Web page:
Boston: Tuuka Rask is an example of a goalie who could be the starter in many towns, but he is stuck behind renaissance man of steel Tim Thomas in Boston. Rask gives the Bruins a good option should Thomas get hurt, even if his stats are not that outstanding (10-13-2 record, 2.69 goals against, 0.918 save percentage).
Pittsburgh: Brent Johnson proved he was worth his miserly (for the NHL) $600,000 salary with an 11-5-3 record, .920 save percentage and 2.19 goals against whole stepping in admirably for Marc-Andre Fleury when The Flower seemed to be wilting early in the season. Could he carry the Pens if Fleury goes down? Maybe. Maybe not. But in the event of a dust-up he has a mean left hook and might be able to take the other starter down too.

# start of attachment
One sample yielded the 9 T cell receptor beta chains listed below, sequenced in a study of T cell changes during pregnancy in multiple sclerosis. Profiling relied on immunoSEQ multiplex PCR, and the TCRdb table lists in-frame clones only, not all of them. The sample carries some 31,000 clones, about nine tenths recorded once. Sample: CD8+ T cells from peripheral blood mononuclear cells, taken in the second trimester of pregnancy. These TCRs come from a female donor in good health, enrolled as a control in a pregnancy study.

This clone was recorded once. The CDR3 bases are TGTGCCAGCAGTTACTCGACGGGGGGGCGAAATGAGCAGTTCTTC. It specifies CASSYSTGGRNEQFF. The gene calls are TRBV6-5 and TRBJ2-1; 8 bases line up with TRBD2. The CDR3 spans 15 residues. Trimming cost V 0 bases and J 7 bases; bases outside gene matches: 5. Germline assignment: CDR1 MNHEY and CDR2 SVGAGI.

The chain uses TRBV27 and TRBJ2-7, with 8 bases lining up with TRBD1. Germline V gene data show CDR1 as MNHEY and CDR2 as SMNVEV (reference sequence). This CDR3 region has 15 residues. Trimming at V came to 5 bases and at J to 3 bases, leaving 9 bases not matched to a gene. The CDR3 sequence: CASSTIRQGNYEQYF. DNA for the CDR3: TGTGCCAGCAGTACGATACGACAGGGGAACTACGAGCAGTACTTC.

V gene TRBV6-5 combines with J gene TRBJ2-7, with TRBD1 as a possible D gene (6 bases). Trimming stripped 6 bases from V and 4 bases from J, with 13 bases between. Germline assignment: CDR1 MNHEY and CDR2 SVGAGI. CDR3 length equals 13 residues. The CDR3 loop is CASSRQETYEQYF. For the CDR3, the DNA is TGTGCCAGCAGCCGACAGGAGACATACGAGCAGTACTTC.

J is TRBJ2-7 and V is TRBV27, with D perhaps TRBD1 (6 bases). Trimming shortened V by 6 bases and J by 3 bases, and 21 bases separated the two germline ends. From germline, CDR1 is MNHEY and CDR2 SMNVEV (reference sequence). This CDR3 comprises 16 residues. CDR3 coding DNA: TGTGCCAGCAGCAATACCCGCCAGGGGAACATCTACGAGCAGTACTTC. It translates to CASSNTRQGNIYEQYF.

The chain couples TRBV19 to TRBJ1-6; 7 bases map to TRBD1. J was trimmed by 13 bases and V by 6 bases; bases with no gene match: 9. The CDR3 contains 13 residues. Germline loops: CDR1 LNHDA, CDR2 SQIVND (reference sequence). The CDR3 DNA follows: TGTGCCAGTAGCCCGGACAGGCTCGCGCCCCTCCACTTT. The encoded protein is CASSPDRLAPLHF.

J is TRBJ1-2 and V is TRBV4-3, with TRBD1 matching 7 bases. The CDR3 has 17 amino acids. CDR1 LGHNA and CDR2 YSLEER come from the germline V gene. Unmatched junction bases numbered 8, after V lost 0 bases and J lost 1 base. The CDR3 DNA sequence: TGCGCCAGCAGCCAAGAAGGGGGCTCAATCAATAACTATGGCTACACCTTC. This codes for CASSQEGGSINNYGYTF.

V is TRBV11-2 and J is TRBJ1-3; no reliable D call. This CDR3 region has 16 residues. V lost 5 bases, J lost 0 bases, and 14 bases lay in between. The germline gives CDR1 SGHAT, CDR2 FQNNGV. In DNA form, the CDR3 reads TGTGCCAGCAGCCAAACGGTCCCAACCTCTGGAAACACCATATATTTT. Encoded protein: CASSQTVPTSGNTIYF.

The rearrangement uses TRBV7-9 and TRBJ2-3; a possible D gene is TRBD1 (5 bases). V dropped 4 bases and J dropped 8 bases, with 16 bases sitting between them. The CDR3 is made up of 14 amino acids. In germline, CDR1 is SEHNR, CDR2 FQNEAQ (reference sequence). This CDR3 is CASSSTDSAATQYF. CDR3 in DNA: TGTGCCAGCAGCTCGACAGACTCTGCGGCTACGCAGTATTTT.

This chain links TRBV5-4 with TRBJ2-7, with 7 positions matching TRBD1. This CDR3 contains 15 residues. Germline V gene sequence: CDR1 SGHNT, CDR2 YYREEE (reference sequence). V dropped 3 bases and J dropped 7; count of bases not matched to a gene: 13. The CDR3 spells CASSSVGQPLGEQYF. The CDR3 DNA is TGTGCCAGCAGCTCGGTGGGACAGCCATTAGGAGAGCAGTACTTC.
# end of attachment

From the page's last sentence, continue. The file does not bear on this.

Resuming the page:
Tampa Bay: The Lightning went out and got themselves some playoff experience by trading for Dwayne Roloson at the deadline, a move which has borne fruit. Good thing, because since Dan Ellis’ departure, Mike Smith has not had a chance to really re-establish himself (he had played three games in a month, won only one and had a shaky 0.888 save percentage before a much-needed 31-save shutout of Chicago over the weekend). The Bolts need Roloson to stay healthy, especially with the season for 3rd stringer Cedrick Desjardins, a favorite of head coach Guy Boucher who won his only two NHL starts in impressive fashion this season, likely done after re-injuring his shoulder in practice last week.
Montreal: So far Alex Auld has been a great mentor, supporter and flag-waver for Carey Price’s banner season, but coach Jacques Martin’s squeezing the lemon hasn’t given much opportunity for backup Auld to shine (only 11 starts, but a solid 6-2-1 record). Suffice to say the Habs live or die with Price’s fortunes.